The long slow thawEditorial
And can you imagine that just a few days ago we could have taken the kids to see the snow-covered mountain slopes, that is, of course, if they hadn’t all been closed. Unfortunately, not every child in this country has a mummy in the government or a daddy in the presidential palace who can sort everything out for them behind the scenes. But let us at least be glad that we’ve actually been able to show the little ones what snow looks like, even if only through the window. Because according to some, the last snowflake in Europe will fall in 2025.
Let’s just hope that the thaw we are seeing today is also a sign that the icy grip of the pandemic is finally loosening. Unfortunately, it’s still impossible or at least very difficult to travel abroad. But that’s where Eurobuild comes in. By immersing yourself in this month’s issue, you can forget for the moment about hassles with border guards on Poland’s western border and instead check out how business is going for Polish real estate companies operating in Germany. And then you can also look even further afield – at the investment from Asia, which despite all those border fences is still flooding into our region.
We have also launched a new section that we’ve called ‘The Expert Eye’, which is given over entirely to the real estate consultancies. For the first of these, Cushman & Wakefield pull out their magnifying glasses to take a closer look at the PRS sector. By using their considerable powers of perception, they give us their predictions for how the institutional rental market is set to develop in Poland and how long that particular hen is going to keep on laying its golden eggs. In this issue we also review residential developers’ sales results for last year. As you will see, the sector as a whole doesn’t have much to worry about, although some individual companies certainly do. We also take a look at the effects of the coronavirus on other sectors of the market, such as the pros and cons in the present situation of outsourcing property management compared to having it in-house. We also check out how much truth there is in the claims of office and residential developers that they are now having to “design everything from the ground up” to meet the current requirements of tenants and residents.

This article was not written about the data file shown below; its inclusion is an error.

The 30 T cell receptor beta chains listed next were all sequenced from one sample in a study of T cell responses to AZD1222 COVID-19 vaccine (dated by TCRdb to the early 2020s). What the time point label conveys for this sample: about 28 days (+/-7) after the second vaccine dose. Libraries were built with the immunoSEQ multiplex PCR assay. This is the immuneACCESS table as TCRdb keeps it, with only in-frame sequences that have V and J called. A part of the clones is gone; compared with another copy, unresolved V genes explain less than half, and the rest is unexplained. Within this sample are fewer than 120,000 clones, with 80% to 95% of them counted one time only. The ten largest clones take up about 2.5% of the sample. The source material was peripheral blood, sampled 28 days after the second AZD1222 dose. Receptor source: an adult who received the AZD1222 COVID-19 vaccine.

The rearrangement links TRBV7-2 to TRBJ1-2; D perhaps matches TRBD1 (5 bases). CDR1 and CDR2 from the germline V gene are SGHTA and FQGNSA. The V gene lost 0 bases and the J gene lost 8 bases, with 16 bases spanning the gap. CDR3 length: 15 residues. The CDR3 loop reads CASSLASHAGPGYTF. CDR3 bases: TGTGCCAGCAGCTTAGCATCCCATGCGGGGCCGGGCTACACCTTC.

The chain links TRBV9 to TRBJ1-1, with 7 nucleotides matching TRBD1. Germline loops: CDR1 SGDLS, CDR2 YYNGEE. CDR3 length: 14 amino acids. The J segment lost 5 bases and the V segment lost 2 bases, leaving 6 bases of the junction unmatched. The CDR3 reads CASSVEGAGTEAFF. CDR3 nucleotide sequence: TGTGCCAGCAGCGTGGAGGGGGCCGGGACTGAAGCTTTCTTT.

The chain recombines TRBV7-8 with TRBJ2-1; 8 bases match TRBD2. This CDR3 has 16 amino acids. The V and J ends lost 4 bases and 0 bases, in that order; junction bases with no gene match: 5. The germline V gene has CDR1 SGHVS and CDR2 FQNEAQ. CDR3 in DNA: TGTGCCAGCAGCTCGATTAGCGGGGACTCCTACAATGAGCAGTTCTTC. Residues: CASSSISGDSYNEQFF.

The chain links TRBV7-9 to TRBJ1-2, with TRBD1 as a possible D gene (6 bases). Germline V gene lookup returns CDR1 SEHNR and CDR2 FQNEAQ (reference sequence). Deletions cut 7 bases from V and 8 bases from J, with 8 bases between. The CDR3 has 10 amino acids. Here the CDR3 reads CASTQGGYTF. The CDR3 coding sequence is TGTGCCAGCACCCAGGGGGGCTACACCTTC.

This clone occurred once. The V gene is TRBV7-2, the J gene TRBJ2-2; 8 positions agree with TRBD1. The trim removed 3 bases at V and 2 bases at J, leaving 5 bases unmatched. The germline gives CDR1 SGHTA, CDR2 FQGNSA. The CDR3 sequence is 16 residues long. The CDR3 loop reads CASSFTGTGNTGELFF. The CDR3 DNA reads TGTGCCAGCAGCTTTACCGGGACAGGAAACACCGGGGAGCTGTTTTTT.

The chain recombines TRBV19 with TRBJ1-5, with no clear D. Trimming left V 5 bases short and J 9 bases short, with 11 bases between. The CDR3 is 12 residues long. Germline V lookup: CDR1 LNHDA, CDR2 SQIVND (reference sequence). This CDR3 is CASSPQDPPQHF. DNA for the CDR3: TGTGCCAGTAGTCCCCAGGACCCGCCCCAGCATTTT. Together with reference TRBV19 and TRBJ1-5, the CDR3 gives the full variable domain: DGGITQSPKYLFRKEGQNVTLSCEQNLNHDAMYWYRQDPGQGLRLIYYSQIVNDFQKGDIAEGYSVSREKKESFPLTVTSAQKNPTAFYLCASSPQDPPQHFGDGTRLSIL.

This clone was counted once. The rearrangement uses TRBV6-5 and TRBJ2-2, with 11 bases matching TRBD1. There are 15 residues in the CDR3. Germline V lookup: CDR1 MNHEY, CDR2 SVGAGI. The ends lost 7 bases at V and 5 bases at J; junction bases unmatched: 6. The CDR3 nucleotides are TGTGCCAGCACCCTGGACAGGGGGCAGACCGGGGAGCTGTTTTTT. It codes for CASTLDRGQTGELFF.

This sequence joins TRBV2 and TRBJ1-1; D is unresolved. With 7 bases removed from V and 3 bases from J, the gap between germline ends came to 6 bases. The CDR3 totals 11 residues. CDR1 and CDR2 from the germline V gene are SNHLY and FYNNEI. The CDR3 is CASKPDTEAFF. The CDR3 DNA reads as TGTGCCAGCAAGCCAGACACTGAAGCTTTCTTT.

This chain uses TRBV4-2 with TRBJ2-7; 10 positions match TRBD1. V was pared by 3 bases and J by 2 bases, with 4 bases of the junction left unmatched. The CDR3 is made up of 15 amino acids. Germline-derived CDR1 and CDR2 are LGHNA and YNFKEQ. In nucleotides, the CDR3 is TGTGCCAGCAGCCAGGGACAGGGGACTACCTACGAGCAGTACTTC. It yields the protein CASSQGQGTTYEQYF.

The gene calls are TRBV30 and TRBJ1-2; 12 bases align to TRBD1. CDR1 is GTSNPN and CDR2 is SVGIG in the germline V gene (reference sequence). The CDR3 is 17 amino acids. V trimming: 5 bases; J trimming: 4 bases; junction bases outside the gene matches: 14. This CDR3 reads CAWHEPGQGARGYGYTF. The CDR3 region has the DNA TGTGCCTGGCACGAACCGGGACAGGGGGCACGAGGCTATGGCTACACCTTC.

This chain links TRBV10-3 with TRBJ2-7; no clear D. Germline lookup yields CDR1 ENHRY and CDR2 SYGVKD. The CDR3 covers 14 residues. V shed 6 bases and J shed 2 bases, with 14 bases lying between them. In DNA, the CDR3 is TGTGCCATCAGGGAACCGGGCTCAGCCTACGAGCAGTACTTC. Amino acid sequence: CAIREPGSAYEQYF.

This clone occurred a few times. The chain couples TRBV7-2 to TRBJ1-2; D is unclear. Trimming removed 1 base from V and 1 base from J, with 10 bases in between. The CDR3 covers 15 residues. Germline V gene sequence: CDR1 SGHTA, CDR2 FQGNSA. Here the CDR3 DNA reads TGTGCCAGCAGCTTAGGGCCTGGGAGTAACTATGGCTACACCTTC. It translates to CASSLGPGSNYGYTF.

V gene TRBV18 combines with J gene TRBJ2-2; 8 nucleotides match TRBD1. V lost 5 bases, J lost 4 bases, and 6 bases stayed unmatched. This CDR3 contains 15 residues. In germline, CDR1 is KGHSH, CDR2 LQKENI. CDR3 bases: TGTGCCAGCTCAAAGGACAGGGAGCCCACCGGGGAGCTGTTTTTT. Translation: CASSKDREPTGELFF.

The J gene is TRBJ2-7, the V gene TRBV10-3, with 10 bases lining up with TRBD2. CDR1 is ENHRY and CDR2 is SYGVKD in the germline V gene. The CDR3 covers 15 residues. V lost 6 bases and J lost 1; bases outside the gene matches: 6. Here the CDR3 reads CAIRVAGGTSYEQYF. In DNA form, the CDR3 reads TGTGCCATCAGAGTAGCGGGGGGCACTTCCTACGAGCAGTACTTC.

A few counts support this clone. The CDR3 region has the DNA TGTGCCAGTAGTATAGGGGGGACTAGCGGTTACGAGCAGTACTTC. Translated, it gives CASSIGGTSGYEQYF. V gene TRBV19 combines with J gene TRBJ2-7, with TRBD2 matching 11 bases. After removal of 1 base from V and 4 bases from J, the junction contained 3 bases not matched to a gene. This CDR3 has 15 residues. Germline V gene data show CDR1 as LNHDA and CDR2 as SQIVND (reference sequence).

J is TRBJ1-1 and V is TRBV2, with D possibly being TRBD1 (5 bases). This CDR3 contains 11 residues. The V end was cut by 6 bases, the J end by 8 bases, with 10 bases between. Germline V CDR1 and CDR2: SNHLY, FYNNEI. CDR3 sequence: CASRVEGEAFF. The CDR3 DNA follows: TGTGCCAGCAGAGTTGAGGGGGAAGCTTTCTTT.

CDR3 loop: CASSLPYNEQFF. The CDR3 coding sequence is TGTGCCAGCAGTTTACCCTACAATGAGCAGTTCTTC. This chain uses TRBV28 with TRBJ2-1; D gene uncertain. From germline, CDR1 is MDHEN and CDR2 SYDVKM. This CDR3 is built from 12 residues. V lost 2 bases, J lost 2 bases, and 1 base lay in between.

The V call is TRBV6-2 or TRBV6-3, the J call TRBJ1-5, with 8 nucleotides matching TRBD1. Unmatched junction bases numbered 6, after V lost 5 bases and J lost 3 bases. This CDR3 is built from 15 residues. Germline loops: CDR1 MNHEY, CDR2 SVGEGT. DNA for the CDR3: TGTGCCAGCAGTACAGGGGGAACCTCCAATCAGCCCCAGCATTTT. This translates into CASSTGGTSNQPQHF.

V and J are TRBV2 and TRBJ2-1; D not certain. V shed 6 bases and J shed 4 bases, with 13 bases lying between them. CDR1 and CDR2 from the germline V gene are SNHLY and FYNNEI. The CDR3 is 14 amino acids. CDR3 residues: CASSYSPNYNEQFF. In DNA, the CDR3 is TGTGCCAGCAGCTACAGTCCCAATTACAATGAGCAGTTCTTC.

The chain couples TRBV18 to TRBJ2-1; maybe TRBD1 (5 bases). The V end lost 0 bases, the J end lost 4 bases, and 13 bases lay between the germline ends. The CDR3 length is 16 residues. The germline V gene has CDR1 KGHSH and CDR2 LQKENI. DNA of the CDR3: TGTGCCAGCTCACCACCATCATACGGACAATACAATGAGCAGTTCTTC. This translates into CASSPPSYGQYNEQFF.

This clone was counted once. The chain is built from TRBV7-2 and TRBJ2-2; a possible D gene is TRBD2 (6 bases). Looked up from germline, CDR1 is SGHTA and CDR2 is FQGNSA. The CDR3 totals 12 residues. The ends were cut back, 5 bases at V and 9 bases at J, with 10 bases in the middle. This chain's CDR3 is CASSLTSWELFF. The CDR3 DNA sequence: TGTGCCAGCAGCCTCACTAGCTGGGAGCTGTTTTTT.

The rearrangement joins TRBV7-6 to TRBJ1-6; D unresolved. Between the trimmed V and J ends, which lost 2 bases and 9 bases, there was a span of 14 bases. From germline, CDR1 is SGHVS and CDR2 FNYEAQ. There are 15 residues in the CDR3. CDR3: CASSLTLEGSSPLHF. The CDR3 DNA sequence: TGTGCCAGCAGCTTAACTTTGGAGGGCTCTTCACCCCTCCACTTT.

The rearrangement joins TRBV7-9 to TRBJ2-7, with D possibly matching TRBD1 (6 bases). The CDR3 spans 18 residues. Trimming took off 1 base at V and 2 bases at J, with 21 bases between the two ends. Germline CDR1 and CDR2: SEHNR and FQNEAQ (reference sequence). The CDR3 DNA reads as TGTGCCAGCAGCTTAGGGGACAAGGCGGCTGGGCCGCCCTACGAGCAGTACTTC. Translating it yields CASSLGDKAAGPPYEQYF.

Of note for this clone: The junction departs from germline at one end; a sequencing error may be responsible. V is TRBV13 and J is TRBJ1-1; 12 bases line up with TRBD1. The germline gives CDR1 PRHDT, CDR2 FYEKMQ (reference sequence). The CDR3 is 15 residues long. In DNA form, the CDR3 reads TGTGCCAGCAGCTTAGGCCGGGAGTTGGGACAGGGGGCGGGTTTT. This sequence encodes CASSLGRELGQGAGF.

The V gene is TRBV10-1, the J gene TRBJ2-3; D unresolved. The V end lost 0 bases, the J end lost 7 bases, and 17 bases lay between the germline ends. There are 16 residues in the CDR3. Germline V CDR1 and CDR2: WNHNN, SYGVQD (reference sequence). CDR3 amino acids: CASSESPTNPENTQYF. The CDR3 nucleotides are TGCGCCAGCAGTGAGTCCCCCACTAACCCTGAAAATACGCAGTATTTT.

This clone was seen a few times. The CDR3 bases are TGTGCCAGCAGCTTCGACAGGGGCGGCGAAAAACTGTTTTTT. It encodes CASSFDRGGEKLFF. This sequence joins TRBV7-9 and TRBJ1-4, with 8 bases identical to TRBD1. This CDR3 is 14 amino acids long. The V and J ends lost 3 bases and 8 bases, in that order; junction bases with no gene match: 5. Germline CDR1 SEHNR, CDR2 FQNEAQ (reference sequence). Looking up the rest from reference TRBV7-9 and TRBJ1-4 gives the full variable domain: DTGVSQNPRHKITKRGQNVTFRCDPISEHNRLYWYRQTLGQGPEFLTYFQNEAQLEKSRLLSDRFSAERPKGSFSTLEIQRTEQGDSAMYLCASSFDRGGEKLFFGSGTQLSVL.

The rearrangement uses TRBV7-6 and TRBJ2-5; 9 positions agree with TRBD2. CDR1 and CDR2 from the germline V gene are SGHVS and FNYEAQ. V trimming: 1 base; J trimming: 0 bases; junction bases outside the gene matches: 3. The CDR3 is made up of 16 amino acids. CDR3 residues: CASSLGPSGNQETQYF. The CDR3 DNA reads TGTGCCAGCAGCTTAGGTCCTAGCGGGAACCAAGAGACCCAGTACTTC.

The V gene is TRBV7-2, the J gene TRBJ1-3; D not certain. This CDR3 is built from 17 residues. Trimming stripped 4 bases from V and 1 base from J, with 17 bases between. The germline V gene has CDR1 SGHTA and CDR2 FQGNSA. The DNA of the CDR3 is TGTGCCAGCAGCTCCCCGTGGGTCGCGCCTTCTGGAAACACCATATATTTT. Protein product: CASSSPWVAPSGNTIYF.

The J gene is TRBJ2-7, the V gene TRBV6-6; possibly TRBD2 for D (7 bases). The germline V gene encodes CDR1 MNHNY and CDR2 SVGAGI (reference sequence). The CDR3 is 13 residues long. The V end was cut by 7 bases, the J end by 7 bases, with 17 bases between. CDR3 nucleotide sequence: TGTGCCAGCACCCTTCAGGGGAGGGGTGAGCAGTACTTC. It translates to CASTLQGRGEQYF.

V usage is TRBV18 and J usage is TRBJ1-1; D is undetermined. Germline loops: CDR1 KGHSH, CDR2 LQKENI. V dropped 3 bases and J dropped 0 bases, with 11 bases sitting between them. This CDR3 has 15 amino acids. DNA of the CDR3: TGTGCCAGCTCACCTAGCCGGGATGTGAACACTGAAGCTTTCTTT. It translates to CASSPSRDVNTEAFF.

As I write these words, I’m watching the minister of health, who has just made visors illegal and introduced new lockdown measures – this time in Warmia-Masuria, where hotels will have to close as well as shopping centres and recreational facilities. In addition to that, those coming into Poland from the Czech Republic and Slovakia are going to have to sit it out in quarantine – unless, of course, they’ve already had two shots of the vaccine. So it seems that once again the world is about to shrink. But just think ahead to this summer and how good that Pilsner brought over from the Czech Republic is going to taste after it’s been chilled in a Masurian lake. Somehow, we are going to get through this.